Front shoulder pain

Pain at the front of the shoulder or anterior pain can be acute or chronic. The bicep muscle and tendon is at the front of the shoulder and can be injured from a strain, tear or inflammatory response. The acromioclavicular joint or sternoclavicular joint can cause front shoulder pain. These joints can be swollen or can have sprain, torn or ruptured ligaments causing anterior pain that can be excruciating especially on movement.

A common ‘frozen’ shoulder or capsulitis can cause front shoulder pain at rest or on any movement of the joint similar to a shoulder impingement or painful arc syndrome. Front shoulder pain can also be caused by medical issues and can be referred from the neck in cervical radiculopathies. Injuries with this symptom are listed below:
  • Shoulder Impingement Syndrome

    Shoulder Impingement

    Impingement syndrome is sometimes called swimmer’s shoulder or thrower’s shoulder and is caused by the tendons of the rotator cuff becoming impinged as they pass through the shoulder joint.

  • Glenoid Labrum Tear

    Glenoid Labrum Tear

    The glenoid labrum is a fibrous ring of tissue which attaches to the rim of the glenoid shallow hole or socket of the shoulder blade where the ball of the humerus  or arm bone sits.

  • Shoulder Tendonitis

    Shoulder Tendonitis

    Shoulder Tendonitis or Tenosynovitis is a degenerative condition of any of the tendons surrounding the shoulder joint usually the rotator cuff tendons but can also occur in the biceps and triceps tendons.

  • Subacromial Bursitis

    Subacromial Bursitis

    Subacromial bursitis has similar symptoms to Supraspinatus tendinitis with shoulder pain over a 60 degree arc when the arm is lifted sideways.

  • Supraspinatus Inflammation

    Supraspinatus Inflammation

    The supraspinatus muscle runs along the top of the shoulder blade and inserts via the tendon at the top of the arm or humerus bone. It is one of the rotator cuff muscles.

  • Subscapularis Inflammation

    Subscapularis Inflammation

    The subscapularis is a very powerful muscle that rotates the arm inwards and is part of the rotator cuff group of muscles. It is often injured by throwers and can be stubborn to treat.

  • Pec Major Tendon Inflammation

    Pec Major - inflammation

    The Pectoralis Major tendon is weakest where it inserts into the arm or humerus bone and can become inflamed. It is common in racket players, rowers, swimmers, throwers and weight trainers.

  • Long Head of Biceps Inflammation

    Long Head Biceps Inflammation

    The biceps muscle splits into two tendons at the shoulder. The long tendon runs over the top of the upper arm and attaches to the top of the shoulder blade.

  • Clavicle Muscle Attachments Inflammation

    Clavicle Attachments Inflammation

    The Clavicle or collar bone has a number of muscle attachments along its length. These can become painful and inflamed.

  • Clavicle Fracture

    Clavicle Fracture

    A clavicle fracture or broken collar bone as it is also known is a fracture of the clavicle bone which runs along the front of the shoulder to the breast bone or sternum in the middle of the chest.

  • Long Head of Biceps Rupture

    Long Head Biceps Rupture

    The biceps muscle splits into two tendons at the shoulder.The long tendon runs over the top of the humerus bone and can suffer a partial rupture causing pain at the front of the shoulder.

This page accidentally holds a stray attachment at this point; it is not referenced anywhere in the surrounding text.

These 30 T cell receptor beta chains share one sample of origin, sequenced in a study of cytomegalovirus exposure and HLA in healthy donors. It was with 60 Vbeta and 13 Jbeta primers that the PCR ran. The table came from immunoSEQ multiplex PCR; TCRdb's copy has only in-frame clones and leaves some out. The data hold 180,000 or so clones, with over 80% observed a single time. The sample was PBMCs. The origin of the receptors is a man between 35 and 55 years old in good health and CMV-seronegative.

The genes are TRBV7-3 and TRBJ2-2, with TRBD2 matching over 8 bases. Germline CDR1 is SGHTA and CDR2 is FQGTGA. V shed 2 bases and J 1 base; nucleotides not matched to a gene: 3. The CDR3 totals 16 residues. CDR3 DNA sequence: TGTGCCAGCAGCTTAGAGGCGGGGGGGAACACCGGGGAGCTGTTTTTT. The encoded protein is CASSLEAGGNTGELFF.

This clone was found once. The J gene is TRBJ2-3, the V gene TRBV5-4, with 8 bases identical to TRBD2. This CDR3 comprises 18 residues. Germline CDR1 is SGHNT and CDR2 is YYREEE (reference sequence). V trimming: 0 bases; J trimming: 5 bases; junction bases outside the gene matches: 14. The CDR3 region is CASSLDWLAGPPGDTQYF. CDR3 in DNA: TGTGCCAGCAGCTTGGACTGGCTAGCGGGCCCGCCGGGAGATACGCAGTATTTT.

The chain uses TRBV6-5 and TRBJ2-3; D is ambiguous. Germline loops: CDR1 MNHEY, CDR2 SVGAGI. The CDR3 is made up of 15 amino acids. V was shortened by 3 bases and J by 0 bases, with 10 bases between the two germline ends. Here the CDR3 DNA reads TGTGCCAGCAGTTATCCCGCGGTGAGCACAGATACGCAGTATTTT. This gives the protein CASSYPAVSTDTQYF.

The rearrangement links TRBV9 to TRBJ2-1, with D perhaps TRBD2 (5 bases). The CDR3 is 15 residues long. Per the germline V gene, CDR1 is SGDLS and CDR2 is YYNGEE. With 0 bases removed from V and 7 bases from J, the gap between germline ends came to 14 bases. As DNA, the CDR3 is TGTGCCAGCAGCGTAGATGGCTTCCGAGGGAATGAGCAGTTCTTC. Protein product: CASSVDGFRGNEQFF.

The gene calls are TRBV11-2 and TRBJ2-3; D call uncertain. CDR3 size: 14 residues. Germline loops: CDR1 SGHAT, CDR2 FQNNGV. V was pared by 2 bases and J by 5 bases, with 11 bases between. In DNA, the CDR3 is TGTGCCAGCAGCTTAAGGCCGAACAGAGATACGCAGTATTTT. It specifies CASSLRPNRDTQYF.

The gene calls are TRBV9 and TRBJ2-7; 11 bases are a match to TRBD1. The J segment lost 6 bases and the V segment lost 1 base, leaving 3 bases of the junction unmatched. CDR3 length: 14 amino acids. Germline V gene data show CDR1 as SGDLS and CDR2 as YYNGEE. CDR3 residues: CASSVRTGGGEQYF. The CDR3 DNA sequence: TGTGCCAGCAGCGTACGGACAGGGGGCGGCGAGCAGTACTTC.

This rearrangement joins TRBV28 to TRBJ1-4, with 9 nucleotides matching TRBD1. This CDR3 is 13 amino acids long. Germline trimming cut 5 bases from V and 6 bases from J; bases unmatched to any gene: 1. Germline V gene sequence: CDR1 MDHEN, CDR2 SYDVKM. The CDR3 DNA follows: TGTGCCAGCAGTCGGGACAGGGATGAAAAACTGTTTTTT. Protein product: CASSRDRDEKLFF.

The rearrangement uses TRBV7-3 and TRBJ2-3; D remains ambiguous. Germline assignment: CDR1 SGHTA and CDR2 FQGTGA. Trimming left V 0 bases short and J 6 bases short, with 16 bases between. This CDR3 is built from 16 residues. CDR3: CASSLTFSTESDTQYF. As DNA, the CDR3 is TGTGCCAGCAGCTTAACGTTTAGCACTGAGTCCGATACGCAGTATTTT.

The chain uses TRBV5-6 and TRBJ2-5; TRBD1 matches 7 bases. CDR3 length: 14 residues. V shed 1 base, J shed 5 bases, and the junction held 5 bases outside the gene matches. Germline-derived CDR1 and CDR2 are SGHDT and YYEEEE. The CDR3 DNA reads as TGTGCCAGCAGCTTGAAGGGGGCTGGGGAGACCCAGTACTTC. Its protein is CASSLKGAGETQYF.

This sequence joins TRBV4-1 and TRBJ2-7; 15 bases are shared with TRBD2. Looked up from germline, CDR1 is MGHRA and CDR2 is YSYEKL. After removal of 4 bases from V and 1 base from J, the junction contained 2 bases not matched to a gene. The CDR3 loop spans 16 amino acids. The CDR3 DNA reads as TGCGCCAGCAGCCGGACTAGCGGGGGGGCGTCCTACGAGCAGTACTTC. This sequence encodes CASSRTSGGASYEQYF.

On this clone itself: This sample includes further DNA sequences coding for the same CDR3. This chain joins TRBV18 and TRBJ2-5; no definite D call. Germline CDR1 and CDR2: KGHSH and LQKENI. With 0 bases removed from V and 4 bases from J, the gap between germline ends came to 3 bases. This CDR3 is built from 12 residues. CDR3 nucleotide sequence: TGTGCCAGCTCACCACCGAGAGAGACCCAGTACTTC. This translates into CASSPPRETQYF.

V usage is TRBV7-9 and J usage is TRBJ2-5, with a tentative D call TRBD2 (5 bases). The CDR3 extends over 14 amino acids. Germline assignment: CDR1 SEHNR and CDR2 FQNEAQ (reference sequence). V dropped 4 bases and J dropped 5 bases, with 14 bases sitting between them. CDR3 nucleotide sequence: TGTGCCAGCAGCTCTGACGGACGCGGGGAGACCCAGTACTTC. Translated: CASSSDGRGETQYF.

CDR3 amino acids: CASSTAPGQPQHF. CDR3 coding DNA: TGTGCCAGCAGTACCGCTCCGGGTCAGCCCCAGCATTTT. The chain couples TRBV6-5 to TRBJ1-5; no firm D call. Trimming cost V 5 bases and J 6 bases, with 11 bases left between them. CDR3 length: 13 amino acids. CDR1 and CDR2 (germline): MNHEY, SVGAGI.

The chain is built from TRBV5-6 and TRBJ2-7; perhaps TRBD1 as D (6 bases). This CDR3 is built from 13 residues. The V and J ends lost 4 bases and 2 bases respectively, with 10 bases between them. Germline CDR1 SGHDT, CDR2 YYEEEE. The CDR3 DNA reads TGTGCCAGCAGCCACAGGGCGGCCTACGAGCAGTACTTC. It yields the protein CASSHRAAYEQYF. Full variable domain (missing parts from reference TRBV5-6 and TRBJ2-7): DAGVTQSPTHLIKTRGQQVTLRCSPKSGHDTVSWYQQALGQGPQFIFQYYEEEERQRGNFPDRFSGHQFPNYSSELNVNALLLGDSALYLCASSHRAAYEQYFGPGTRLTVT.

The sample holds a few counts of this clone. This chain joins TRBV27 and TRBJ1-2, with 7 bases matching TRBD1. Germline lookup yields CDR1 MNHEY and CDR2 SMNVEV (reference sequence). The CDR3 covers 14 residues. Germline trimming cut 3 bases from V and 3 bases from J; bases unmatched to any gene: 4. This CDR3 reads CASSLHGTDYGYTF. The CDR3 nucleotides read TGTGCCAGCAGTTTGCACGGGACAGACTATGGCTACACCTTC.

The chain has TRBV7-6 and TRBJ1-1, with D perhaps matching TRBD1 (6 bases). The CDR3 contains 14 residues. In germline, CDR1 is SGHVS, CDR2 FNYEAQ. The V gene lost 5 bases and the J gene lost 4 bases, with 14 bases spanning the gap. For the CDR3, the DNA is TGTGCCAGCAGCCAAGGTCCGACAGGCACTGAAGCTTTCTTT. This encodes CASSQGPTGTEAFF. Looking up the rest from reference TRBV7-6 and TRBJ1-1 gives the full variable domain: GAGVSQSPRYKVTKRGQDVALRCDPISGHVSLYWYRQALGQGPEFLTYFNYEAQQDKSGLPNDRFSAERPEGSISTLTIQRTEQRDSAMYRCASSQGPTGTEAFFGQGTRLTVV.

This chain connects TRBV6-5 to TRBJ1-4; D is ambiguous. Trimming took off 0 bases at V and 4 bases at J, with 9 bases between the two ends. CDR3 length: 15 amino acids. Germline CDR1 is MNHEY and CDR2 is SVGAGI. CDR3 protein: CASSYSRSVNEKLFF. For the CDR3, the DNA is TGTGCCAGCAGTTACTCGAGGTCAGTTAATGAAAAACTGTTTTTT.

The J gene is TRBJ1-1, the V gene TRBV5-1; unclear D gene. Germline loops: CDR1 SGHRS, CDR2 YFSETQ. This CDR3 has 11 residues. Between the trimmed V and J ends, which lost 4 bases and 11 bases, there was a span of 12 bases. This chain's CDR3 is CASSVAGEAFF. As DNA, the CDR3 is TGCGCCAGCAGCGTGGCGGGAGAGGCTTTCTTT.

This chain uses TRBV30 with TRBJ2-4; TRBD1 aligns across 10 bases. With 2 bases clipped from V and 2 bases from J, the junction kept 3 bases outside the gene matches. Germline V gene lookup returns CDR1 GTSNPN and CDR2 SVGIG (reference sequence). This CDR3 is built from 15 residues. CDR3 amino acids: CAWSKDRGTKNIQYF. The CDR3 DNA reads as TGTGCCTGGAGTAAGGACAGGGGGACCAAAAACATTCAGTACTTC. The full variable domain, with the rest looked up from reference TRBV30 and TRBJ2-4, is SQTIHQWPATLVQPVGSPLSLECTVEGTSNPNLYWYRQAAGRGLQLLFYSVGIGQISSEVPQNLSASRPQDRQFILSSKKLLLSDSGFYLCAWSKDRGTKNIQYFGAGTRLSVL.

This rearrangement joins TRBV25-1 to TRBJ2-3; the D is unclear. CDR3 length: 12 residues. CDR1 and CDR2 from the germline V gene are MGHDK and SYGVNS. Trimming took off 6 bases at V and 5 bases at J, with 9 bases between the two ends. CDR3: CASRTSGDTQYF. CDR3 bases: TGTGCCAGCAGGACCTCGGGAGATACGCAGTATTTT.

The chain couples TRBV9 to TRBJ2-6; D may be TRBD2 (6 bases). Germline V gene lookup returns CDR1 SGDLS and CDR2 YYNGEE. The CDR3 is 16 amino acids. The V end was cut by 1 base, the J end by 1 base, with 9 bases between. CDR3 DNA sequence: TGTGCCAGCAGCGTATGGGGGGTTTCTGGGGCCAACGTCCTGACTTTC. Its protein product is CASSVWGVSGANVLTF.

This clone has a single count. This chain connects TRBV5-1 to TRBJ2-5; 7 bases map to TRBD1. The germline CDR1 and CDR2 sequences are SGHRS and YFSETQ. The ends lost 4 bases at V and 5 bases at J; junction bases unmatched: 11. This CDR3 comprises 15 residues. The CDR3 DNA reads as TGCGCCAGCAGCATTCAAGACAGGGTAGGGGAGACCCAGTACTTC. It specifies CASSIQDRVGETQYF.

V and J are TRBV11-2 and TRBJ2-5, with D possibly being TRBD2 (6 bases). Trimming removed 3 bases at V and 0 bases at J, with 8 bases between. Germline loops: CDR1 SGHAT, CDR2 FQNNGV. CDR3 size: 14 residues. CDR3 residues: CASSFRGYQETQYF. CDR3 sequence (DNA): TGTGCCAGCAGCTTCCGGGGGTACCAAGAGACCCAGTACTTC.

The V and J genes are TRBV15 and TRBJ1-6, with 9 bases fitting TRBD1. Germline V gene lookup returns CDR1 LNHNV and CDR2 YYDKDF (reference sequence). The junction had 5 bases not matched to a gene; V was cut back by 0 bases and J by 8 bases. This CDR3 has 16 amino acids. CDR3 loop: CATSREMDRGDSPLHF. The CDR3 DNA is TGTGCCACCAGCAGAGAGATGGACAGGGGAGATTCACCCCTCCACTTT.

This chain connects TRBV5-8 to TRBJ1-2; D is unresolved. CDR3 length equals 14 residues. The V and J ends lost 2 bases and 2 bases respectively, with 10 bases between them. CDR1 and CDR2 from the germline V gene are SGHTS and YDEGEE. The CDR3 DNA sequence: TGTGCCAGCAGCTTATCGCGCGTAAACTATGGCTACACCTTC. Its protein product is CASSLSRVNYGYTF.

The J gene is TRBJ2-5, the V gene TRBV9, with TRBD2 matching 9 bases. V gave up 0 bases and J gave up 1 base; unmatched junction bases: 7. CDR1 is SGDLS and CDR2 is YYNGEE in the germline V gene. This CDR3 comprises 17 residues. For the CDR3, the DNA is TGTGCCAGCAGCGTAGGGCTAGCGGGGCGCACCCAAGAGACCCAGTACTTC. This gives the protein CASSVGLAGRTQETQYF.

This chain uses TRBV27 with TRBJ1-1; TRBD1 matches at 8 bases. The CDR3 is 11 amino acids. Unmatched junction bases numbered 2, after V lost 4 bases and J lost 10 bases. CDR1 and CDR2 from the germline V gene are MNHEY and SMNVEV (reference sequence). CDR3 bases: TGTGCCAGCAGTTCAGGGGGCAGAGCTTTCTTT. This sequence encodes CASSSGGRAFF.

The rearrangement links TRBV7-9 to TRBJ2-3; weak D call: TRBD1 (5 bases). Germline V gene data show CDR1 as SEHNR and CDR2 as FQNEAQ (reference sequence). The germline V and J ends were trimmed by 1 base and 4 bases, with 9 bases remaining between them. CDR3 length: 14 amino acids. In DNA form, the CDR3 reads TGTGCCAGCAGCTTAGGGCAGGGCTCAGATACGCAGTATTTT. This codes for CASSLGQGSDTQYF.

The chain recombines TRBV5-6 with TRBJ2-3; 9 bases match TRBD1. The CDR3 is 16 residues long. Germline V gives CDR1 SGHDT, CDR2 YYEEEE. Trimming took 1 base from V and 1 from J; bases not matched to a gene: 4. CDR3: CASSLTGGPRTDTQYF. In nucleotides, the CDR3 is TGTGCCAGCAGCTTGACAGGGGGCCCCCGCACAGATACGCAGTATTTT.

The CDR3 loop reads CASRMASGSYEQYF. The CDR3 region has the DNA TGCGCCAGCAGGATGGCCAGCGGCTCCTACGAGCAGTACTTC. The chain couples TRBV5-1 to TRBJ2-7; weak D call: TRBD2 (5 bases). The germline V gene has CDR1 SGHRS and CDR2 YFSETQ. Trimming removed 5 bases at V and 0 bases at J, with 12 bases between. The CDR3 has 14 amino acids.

• Pec Major Tendon Strain (Rupture)

    Pec Major - Strain

    The pectoralis major muscle is a large powerful muscle at the front of the chest. It used to rotate the arm inwards. Its weak point is at the tendon where it attaches to the arm bone.

  • Shoulder Sprain

    Shoulder Sprain

    A shoulder sprain is damage to the shoulder ligaments or capsule which support the glenohumeral or shoulder joint. This may be stretching of the fibers or partial to full tears of the ligaments or joint capsule.

  • Deltoid Muscle Strain

    Deltoid Muscle Strain

    An injured Deltoid muscle can cause pain at the front, side or back of the shoulder.

  • Shoulder Pain

    Shoulder injuries can be either acute or chronic depending on when they are diagnosed and how long the pain or disability has been felt for. If you are not sure what your injury is why not check out our shoulder pain symptom checker! An acute shoulder injury occurs suddenly either through direct impact, over stretching a muscle, tendon or ligament, overusing a muscle or tendon or twisting of the shoulder joint. A chronic shoulder injury may come on gradually over time.

  • Chronic Shoulder Injuries

    Gradual onset shoulder pain or chronic shoulder pain may come on over a period of time. The athlete may not have known the exact time of injury which could have been niggling away for a while as they train through it. Due to the complexity of the shoulder joint there are some injuries which may appear to have happened suddenly but also may develop gradually over time. A chronic shoulder injury may also be acutely painful.

  • Acute Shoulder Injuries

    Sudden onset or acute shoulder injuries are ones which happen suddenly, often though a fall onto an outstretched arm or through direct impact or over stretching or overloading. Often the athlete will feel a sudden sharp pain with discomfort and or loss of mobility. Sometimes there will be swelling and inflammation. It is important acute shoulder injuries are treated as soon as possible with the PRICE princples of immediate first aid. Always seek medical advice if pain is severe or you are in any doubt.